Best Answer:
MVB has given the exact answer:

The chance of not happening is P=(0.99)^100=36.60%

The chance of happening at least once=1-P=63.40%

You might be interested to know that there is a more general pattern here. If something has 1 chance in N of happening, what's the chance of it not happening after N times? For large N, the answer is e^(-1)=36.79%.

Note that this value is very close to the actual value (36.60%) for N=100. If something has 1 chance in a 1000 of happening, the chance that it doesn't happen after 1000 times is 36.77% -- almost exactly the same as e^(-1).

("e" is the base of natural logarithms -- namely, 2.71828.... Also, e^(-1) is 1/e, or 0.36787...)

There's more: What's the chance of it not happening after k*N times? Again for large N, the answer is e^(-k). (This is true for any non-negative value of k, fractional as well as integral.)

Thus, if something has 1 chance in N of happening (for large N), the probability of it not happening after T tries is as follows:

T=N prob=36.79%

T=2N prob=13.53%

T=3N prob=4.98%

Example: Suppose you spin a big wheel marked with 1000 numbers, 1 to 1000. What's the chance that number 500 comes up? On the average, it appears once per 1000 spins. If you make 3000 spins, you expect this number to show up 3 times on the average, but there's a 5% chance that it doesn't show up at all.

Example: Suppose a no-hitter occurs in one baseball game out of 1500, and that you attend all the home games (81) of your favorite team one season. What's the chance of seeing a no-hitter?

In this example, N is 1500 and k=81/1500=0.054. The chance of a no-hitter is as follows:

probability of *no* no-hitter = e^(-0.054)=94.74%

probability of seeing at least one no-hitter =

1-94.74% = 5.26%

Finally, instead of asking what is the chance of seeing one or more no-hitters, you might be curious about the chance of seeing exactly one, or exactly two. I won't go into the details here; but if you look up "Poisson distribution" on the web, you'll see how to calculate this. Here are the results (rounded to 0.01%):

probability of exactly 0: 94.74%

probability of exactly 1: 5.12%

probability of exactly 2: 0.14%

probability of exactly 3 or more: very small

(I want to be clear that the Poisson distribution is strictly true only in the limit of large N. But for an example like a baseball no-hitter, where N=1500, the Poisson distribution is extremely close. If you want the exact answer, you need to use the binomial distribution, which you can also look up on the web. As N increases, the binomial distribution looks more and more like a Poisson distribution.)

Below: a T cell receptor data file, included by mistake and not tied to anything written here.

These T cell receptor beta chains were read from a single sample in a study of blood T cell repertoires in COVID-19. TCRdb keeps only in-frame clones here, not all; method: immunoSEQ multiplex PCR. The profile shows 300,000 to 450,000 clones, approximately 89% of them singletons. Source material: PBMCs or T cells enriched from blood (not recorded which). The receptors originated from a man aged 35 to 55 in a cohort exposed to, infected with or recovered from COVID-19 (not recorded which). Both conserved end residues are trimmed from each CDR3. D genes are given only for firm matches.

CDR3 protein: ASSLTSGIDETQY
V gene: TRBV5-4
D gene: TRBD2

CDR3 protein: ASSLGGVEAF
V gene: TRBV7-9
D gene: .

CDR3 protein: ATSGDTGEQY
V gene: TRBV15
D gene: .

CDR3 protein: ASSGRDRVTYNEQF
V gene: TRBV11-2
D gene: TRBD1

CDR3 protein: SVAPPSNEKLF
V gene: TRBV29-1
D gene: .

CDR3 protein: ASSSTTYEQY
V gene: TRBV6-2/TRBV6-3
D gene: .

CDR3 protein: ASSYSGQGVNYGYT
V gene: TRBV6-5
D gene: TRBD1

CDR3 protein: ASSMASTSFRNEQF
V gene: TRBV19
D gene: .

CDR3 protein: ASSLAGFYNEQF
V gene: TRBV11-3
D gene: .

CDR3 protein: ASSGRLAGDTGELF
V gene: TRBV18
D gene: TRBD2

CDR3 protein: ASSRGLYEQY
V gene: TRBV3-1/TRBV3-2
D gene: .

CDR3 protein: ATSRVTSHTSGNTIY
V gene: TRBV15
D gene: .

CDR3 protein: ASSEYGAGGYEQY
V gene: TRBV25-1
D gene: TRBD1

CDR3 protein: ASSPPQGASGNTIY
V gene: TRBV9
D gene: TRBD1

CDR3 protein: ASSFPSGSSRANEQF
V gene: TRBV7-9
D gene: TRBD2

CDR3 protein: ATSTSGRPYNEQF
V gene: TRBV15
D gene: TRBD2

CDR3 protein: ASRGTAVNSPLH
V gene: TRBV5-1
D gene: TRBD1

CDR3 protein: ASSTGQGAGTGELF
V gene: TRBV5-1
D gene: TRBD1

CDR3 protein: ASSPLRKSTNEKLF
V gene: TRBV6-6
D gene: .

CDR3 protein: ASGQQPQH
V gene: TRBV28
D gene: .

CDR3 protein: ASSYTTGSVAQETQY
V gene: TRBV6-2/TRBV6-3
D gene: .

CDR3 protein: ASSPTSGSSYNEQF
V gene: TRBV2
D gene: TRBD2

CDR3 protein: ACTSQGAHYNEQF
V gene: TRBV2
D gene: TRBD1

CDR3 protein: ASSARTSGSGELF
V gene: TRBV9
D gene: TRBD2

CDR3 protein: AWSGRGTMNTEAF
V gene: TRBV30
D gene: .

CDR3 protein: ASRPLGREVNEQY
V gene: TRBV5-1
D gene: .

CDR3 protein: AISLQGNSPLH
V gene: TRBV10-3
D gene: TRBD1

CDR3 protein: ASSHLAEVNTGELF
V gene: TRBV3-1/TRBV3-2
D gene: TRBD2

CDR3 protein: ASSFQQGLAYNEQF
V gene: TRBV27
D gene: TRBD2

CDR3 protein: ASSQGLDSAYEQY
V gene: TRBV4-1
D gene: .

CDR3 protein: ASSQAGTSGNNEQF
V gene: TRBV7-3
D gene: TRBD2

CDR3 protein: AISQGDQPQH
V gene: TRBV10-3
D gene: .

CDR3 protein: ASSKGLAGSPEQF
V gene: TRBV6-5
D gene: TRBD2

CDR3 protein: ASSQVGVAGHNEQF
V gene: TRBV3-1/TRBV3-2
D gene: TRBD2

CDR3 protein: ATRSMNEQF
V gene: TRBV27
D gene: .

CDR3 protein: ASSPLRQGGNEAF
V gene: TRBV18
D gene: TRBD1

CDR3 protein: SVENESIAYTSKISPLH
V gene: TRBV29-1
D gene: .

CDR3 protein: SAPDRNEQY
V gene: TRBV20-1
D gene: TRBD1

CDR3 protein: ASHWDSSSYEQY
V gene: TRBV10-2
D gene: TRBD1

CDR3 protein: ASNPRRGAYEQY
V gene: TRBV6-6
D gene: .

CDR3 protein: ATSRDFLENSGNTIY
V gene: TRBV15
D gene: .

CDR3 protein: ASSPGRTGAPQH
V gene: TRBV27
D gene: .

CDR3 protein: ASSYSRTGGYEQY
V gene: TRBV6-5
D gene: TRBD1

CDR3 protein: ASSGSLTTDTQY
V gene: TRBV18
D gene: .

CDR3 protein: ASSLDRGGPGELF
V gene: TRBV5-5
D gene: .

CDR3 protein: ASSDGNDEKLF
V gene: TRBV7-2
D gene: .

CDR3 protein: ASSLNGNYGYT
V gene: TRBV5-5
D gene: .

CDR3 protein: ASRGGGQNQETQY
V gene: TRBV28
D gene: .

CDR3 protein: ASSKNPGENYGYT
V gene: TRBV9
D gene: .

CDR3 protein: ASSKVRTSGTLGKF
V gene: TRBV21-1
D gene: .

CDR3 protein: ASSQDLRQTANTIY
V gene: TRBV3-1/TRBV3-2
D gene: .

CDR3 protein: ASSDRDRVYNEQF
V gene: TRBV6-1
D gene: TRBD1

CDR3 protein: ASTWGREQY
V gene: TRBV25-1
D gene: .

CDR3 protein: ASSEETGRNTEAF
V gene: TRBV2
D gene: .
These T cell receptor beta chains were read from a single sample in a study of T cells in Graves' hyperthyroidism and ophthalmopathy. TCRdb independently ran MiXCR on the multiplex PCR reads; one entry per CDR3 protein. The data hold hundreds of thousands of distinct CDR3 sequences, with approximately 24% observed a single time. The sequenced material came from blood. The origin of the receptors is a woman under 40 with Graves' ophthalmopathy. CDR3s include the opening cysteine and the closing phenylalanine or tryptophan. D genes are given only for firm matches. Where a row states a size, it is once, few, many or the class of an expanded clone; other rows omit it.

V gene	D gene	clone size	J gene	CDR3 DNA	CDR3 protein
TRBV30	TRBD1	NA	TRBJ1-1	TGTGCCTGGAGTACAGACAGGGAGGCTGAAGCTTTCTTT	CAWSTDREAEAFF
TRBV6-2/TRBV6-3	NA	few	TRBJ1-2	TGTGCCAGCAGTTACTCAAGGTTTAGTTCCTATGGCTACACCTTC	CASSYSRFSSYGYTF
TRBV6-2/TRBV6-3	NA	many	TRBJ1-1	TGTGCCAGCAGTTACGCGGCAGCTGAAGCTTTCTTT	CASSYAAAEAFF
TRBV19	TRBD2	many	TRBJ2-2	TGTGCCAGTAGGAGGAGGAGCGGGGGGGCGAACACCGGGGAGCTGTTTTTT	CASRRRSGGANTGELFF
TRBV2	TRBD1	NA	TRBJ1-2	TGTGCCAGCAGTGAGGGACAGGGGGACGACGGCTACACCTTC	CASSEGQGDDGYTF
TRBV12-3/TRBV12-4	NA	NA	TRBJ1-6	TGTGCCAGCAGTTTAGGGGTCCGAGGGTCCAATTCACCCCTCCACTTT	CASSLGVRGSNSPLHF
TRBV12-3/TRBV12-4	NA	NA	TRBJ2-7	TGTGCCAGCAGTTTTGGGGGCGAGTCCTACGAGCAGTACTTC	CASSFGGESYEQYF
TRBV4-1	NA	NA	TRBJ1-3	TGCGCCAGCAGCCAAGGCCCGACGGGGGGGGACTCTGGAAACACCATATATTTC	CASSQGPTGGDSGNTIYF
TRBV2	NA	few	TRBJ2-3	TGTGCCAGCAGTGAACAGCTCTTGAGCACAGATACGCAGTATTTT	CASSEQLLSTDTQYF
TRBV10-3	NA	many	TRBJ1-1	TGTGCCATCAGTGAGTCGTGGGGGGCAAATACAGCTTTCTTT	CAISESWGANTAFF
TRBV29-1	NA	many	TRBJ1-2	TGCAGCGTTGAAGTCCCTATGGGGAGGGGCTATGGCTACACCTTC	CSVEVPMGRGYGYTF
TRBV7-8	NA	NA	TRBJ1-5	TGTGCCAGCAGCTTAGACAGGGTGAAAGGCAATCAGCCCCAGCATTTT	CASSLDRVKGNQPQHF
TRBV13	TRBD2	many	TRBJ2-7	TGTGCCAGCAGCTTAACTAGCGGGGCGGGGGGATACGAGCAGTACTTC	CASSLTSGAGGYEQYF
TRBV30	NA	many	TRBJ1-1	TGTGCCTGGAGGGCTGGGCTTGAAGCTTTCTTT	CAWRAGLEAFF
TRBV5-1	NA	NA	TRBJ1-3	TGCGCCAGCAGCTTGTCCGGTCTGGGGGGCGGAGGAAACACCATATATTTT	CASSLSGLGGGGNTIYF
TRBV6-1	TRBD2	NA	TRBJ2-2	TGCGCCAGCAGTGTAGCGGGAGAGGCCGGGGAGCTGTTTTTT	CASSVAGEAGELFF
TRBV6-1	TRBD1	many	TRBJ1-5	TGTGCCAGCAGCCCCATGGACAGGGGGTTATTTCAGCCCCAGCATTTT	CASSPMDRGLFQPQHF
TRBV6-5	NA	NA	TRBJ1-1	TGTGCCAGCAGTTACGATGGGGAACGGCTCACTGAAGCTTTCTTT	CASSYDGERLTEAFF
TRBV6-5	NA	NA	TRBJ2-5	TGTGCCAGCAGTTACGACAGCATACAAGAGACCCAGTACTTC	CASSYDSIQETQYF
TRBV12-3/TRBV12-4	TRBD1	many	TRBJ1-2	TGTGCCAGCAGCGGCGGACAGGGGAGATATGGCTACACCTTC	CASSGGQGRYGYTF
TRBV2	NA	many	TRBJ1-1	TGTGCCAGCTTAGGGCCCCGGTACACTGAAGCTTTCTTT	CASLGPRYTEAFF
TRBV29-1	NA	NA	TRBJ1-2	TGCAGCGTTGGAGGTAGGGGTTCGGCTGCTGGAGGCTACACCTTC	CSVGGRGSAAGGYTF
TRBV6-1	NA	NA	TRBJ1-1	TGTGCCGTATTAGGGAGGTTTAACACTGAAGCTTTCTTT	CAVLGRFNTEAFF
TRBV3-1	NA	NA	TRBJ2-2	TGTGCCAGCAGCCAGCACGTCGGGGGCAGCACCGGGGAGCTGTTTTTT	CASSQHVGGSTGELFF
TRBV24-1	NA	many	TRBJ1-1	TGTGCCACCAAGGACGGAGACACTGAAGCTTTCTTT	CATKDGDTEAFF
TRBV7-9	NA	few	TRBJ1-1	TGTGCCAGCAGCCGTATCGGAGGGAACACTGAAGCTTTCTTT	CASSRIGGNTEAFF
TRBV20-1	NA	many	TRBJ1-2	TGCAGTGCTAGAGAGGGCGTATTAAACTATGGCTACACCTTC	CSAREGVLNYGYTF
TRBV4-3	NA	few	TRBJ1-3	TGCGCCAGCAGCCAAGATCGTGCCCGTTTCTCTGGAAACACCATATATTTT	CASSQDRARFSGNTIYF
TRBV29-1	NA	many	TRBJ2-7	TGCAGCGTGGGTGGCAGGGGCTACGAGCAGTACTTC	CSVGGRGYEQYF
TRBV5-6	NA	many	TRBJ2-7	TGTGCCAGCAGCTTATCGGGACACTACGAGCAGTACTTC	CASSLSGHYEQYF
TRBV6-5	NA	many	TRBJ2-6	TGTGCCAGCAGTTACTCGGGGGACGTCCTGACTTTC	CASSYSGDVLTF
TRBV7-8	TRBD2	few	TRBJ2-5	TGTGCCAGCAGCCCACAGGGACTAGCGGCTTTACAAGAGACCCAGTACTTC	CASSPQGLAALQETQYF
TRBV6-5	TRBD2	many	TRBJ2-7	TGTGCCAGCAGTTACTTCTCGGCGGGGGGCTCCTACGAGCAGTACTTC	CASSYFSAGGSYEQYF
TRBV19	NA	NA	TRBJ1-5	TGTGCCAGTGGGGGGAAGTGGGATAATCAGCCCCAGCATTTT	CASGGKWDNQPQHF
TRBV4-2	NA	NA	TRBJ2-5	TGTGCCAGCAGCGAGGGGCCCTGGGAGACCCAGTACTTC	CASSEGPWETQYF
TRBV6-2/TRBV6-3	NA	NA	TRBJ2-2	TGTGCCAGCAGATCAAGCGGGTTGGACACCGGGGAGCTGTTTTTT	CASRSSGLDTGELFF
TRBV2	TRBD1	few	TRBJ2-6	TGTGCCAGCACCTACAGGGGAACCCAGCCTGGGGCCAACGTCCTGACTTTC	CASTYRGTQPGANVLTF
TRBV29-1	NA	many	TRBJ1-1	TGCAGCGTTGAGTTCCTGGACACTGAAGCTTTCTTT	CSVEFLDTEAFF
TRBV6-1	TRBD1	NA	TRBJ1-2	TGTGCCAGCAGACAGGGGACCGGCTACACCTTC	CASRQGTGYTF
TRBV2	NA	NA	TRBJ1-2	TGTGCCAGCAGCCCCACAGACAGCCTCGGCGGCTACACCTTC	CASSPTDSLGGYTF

-- edit

Finally, I'll get back to your original question (1% chance, 100 tries), and calculate the probability that the event will happen exactly M times.

The exact probability according to the binomial distribution is

prob = C(100,M) * (0.01^M) * (0.99^(100-M))

where C(N,M) is the combination function:

C(N,M) = N! / (M! (N-M)!)

Here are the probabilities (exact, but rounded to 0.01%):

M=0: prob=36.60% (This is the result mentioned in the first paragraph of the answer.)

M=1: prob=36.97%

M=2: prob=18.49%

M=3: prob=6.10%

M=4: prob=1.49%

M=5: prob=0.29%

M=6: prob=0.05%

M=7: prob=0.01%

M=8 or more: prob < 0.001%

The sum of the probabilities is 100%. The mean of this distribution is 1, and the mode is 1 (just barely, since the chance of 0 events is almost as much as the chance of 1).

If I had used the Poisson distribution instead, the answers would have been close to these values, but slightly in error.

The assumption throughout is that each trial is independent (e.g., you spin a wheel 100 times, and the outcome of one spin doesn't depend on the outcome of the previous ones). The example given by Kate Z involves non-independent trials. Once you get eaten by the shark, there are no more trials! Or maybe you have a large number of volunteers to replace the one who was eaten, but at that point the shark is no longer hungry.

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